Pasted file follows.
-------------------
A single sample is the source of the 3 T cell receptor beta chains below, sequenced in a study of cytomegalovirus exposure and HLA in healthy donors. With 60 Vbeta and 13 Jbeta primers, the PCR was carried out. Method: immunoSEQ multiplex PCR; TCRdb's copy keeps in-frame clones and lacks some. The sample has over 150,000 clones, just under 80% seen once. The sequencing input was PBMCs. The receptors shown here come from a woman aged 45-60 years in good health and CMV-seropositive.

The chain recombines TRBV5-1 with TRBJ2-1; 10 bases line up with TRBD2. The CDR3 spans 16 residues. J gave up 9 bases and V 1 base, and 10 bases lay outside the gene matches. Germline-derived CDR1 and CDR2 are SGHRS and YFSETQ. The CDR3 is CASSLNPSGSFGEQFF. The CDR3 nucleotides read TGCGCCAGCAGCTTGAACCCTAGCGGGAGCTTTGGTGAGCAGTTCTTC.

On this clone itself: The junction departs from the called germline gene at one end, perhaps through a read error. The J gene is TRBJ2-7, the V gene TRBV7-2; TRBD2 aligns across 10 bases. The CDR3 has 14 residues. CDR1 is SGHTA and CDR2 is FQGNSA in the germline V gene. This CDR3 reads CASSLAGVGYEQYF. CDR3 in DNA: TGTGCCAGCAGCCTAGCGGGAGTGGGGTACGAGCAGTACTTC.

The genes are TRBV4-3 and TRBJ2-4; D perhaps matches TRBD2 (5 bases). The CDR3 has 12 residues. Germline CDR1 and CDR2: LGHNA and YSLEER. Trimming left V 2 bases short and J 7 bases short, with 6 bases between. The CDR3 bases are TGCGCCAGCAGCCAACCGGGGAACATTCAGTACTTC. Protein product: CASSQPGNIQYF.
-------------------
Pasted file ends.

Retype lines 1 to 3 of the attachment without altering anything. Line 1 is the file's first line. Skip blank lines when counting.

A single sample is the source of the 3 T cell receptor beta chains below, sequenced in a study of cytomegalovirus exposure and HLA in healthy donors. With 60 Vbeta and 13 Jbeta primers, the PCR was carried out. Method: immunoSEQ multiplex PCR; TCRdb's copy keeps in-frame clones and lacks some. The sample has over 150,000 clones, just under 80% seen once. The sequencing input was PBMCs. The receptors shown here come from a woman aged 45-60 years in good health and CMV-seropositive.

The chain recombines TRBV5-1 with TRBJ2-1; 10 bases line up with TRBD2. The CDR3 spans 16 residues. J gave up 9 bases and V 1 base, and 10 bases lay outside the gene matches. Germline-derived CDR1 and CDR2 are SGHRS and YFSETQ. The CDR3 is CASSLNPSGSFGEQFF. The CDR3 nucleotides read TGCGCCAGCAGCTTGAACCCTAGCGGGAGCTTTGGTGAGCAGTTCTTC.

On this clone itself: The junction departs from the called germline gene at one end, perhaps through a read error. The J gene is TRBJ2-7, the V gene TRBV7-2; TRBD2 aligns across 10 bases. The CDR3 has 14 residues. CDR1 is SGHTA and CDR2 is FQGNSA in the germline V gene. This CDR3 reads CASSLAGVGYEQYF. CDR3 in DNA: TGTGCCAGCAGCCTAGCGGGAGTGGGGTACGAGCAGTACTTC.